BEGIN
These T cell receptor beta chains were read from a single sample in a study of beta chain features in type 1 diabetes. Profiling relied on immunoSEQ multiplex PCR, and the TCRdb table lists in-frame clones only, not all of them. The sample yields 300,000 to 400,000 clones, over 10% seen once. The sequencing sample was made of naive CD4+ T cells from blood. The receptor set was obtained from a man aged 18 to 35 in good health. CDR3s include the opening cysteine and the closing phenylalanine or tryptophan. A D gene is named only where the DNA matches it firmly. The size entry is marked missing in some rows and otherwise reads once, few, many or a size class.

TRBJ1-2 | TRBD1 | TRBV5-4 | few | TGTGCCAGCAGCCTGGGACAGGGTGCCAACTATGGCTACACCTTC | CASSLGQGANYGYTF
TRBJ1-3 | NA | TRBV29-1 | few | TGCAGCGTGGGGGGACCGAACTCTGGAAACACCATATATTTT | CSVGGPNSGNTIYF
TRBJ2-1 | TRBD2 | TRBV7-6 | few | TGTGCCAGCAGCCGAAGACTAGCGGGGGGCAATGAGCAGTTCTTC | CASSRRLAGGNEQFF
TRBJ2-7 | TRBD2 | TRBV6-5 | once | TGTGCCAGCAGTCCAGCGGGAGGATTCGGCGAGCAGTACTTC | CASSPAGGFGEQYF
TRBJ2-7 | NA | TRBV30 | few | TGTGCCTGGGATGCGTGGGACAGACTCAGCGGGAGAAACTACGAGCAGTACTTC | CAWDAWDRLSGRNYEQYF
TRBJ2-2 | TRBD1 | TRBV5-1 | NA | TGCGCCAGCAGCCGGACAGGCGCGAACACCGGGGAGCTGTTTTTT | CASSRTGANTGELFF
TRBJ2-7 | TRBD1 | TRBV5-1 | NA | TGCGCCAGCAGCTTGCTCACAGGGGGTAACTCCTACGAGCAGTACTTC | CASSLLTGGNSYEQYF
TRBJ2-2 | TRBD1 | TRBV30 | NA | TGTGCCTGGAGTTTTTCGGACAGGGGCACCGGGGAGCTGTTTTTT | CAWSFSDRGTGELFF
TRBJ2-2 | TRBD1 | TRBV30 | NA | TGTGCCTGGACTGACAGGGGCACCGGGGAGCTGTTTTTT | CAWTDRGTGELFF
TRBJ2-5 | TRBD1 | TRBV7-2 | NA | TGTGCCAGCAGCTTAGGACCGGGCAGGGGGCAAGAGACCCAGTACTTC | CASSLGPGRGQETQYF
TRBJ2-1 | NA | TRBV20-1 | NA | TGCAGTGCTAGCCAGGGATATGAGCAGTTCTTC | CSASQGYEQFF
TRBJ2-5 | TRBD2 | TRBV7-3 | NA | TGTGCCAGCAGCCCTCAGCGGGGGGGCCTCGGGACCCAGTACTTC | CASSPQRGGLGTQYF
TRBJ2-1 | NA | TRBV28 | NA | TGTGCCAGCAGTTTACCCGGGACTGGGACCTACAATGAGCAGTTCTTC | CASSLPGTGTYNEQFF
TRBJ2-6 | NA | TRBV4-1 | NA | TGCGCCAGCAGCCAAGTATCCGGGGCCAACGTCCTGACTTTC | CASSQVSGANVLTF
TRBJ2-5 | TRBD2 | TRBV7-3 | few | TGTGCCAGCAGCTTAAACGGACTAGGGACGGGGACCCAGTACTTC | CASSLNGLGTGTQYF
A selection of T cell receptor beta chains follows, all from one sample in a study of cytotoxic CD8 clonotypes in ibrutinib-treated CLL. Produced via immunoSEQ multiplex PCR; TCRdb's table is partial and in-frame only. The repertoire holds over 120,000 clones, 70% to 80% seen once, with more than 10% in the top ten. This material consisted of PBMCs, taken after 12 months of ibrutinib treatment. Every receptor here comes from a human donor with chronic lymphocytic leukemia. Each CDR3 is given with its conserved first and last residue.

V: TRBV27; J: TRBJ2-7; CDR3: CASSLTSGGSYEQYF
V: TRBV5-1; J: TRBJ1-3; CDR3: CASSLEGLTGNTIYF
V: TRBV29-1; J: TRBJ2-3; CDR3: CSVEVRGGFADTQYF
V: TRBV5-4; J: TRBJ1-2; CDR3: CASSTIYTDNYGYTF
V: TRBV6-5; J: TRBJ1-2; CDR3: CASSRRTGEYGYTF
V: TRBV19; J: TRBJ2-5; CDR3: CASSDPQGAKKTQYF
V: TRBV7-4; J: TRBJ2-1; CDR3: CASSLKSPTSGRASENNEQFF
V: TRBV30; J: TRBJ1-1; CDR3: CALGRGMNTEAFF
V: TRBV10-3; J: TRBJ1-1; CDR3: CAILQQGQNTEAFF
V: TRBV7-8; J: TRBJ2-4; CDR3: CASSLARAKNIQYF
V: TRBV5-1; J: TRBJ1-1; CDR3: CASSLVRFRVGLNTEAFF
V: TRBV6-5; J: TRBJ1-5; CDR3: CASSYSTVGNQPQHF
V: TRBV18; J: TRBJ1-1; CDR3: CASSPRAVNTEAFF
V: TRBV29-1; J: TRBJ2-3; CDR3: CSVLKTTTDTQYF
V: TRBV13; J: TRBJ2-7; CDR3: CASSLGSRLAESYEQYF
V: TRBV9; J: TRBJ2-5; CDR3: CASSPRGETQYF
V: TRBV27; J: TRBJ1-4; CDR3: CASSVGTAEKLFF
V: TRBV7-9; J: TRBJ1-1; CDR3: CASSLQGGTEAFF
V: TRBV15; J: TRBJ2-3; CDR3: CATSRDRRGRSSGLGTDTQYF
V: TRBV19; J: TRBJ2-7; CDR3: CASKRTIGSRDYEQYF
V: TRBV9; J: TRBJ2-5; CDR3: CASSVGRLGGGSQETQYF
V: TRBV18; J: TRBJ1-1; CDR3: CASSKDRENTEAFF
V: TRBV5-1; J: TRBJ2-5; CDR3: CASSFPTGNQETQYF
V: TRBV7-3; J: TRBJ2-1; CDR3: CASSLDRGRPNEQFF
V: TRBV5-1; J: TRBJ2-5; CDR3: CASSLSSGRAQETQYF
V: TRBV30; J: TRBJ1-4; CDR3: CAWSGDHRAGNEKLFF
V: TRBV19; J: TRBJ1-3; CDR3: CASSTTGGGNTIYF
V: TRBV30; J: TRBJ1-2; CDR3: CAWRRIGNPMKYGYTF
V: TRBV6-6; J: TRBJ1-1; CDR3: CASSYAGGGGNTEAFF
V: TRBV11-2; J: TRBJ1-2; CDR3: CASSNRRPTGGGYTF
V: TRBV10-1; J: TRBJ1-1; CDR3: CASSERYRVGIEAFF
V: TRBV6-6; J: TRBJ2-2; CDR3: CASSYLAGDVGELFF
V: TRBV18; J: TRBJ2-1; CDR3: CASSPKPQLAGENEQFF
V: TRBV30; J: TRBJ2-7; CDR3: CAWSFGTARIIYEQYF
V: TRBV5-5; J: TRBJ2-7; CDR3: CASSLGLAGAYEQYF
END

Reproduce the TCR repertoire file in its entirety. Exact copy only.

These T cell receptor beta chains were read from a single sample in a study of beta chain features in type 1 diabetes. Profiling relied on immunoSEQ multiplex PCR, and the TCRdb table lists in-frame clones only, not all of them. The sample yields 300,000 to 400,000 clones, over 10% seen once. The sequencing sample was made of naive CD4+ T cells from blood. The receptor set was obtained from a man aged 18 to 35 in good health. CDR3s include the opening cysteine and the closing phenylalanine or tryptophan. A D gene is named only where the DNA matches it firmly. The size entry is marked missing in some rows and otherwise reads once, few, many or a size class.

TRBJ1-2 | TRBD1 | TRBV5-4 | few | TGTGCCAGCAGCCTGGGACAGGGTGCCAACTATGGCTACACCTTC | CASSLGQGANYGYTF
TRBJ1-3 | NA | TRBV29-1 | few | TGCAGCGTGGGGGGACCGAACTCTGGAAACACCATATATTTT | CSVGGPNSGNTIYF
TRBJ2-1 | TRBD2 | TRBV7-6 | few | TGTGCCAGCAGCCGAAGACTAGCGGGGGGCAATGAGCAGTTCTTC | CASSRRLAGGNEQFF
TRBJ2-7 | TRBD2 | TRBV6-5 | once | TGTGCCAGCAGTCCAGCGGGAGGATTCGGCGAGCAGTACTTC | CASSPAGGFGEQYF
TRBJ2-7 | NA | TRBV30 | few | TGTGCCTGGGATGCGTGGGACAGACTCAGCGGGAGAAACTACGAGCAGTACTTC | CAWDAWDRLSGRNYEQYF
TRBJ2-2 | TRBD1 | TRBV5-1 | NA | TGCGCCAGCAGCCGGACAGGCGCGAACACCGGGGAGCTGTTTTTT | CASSRTGANTGELFF
TRBJ2-7 | TRBD1 | TRBV5-1 | NA | TGCGCCAGCAGCTTGCTCACAGGGGGTAACTCCTACGAGCAGTACTTC | CASSLLTGGNSYEQYF
TRBJ2-2 | TRBD1 | TRBV30 | NA | TGTGCCTGGAGTTTTTCGGACAGGGGCACCGGGGAGCTGTTTTTT | CAWSFSDRGTGELFF
TRBJ2-2 | TRBD1 | TRBV30 | NA | TGTGCCTGGACTGACAGGGGCACCGGGGAGCTGTTTTTT | CAWTDRGTGELFF
TRBJ2-5 | TRBD1 | TRBV7-2 | NA | TGTGCCAGCAGCTTAGGACCGGGCAGGGGGCAAGAGACCCAGTACTTC | CASSLGPGRGQETQYF
TRBJ2-1 | NA | TRBV20-1 | NA | TGCAGTGCTAGCCAGGGATATGAGCAGTTCTTC | CSASQGYEQFF
TRBJ2-5 | TRBD2 | TRBV7-3 | NA | TGTGCCAGCAGCCCTCAGCGGGGGGGCCTCGGGACCCAGTACTTC | CASSPQRGGLGTQYF
TRBJ2-1 | NA | TRBV28 | NA | TGTGCCAGCAGTTTACCCGGGACTGGGACCTACAATGAGCAGTTCTTC | CASSLPGTGTYNEQFF
TRBJ2-6 | NA | TRBV4-1 | NA | TGCGCCAGCAGCCAAGTATCCGGGGCCAACGTCCTGACTTTC | CASSQVSGANVLTF
TRBJ2-5 | TRBD2 | TRBV7-3 | few | TGTGCCAGCAGCTTAAACGGACTAGGGACGGGGACCCAGTACTTC | CASSLNGLGTGTQYF
A selection of T cell receptor beta chains follows, all from one sample in a study of cytotoxic CD8 clonotypes in ibrutinib-treated CLL. Produced via immunoSEQ multiplex PCR; TCRdb's table is partial and in-frame only. The repertoire holds over 120,000 clones, 70% to 80% seen once, with more than 10% in the top ten. This material consisted of PBMCs, taken after 12 months of ibrutinib treatment. Every receptor here comes from a human donor with chronic lymphocytic leukemia. Each CDR3 is given with its conserved first and last residue.

V: TRBV27; J: TRBJ2-7; CDR3: CASSLTSGGSYEQYF
V: TRBV5-1; J: TRBJ1-3; CDR3: CASSLEGLTGNTIYF
V: TRBV29-1; J: TRBJ2-3; CDR3: CSVEVRGGFADTQYF
V: TRBV5-4; J: TRBJ1-2; CDR3: CASSTIYTDNYGYTF
V: TRBV6-5; J: TRBJ1-2; CDR3: CASSRRTGEYGYTF
V: TRBV19; J: TRBJ2-5; CDR3: CASSDPQGAKKTQYF
V: TRBV7-4; J: TRBJ2-1; CDR3: CASSLKSPTSGRASENNEQFF
V: TRBV30; J: TRBJ1-1; CDR3: CALGRGMNTEAFF
V: TRBV10-3; J: TRBJ1-1; CDR3: CAILQQGQNTEAFF
V: TRBV7-8; J: TRBJ2-4; CDR3: CASSLARAKNIQYF
V: TRBV5-1; J: TRBJ1-1; CDR3: CASSLVRFRVGLNTEAFF
V: TRBV6-5; J: TRBJ1-5; CDR3: CASSYSTVGNQPQHF
V: TRBV18; J: TRBJ1-1; CDR3: CASSPRAVNTEAFF
V: TRBV29-1; J: TRBJ2-3; CDR3: CSVLKTTTDTQYF
V: TRBV13; J: TRBJ2-7; CDR3: CASSLGSRLAESYEQYF
V: TRBV9; J: TRBJ2-5; CDR3: CASSPRGETQYF
V: TRBV27; J: TRBJ1-4; CDR3: CASSVGTAEKLFF
V: TRBV7-9; J: TRBJ1-1; CDR3: CASSLQGGTEAFF
V: TRBV15; J: TRBJ2-3; CDR3: CATSRDRRGRSSGLGTDTQYF
V: TRBV19; J: TRBJ2-7; CDR3: CASKRTIGSRDYEQYF
V: TRBV9; J: TRBJ2-5; CDR3: CASSVGRLGGGSQETQYF
V: TRBV18; J: TRBJ1-1; CDR3: CASSKDRENTEAFF
V: TRBV5-1; J: TRBJ2-5; CDR3: CASSFPTGNQETQYF
V: TRBV7-3; J: TRBJ2-1; CDR3: CASSLDRGRPNEQFF
V: TRBV5-1; J: TRBJ2-5; CDR3: CASSLSSGRAQETQYF
V: TRBV30; J: TRBJ1-4; CDR3: CAWSGDHRAGNEKLFF
V: TRBV19; J: TRBJ1-3; CDR3: CASSTTGGGNTIYF
V: TRBV30; J: TRBJ1-2; CDR3: CAWRRIGNPMKYGYTF
V: TRBV6-6; J: TRBJ1-1; CDR3: CASSYAGGGGNTEAFF
V: TRBV11-2; J: TRBJ1-2; CDR3: CASSNRRPTGGGYTF
V: TRBV10-1; J: TRBJ1-1; CDR3: CASSERYRVGIEAFF
V: TRBV6-6; J: TRBJ2-2; CDR3: CASSYLAGDVGELFF
V: TRBV18; J: TRBJ2-1; CDR3: CASSPKPQLAGENEQFF
V: TRBV30; J: TRBJ2-7; CDR3: CAWSFGTARIIYEQYF
V: TRBV5-5; J: TRBJ2-7; CDR3: CASSLGLAGAYEQYF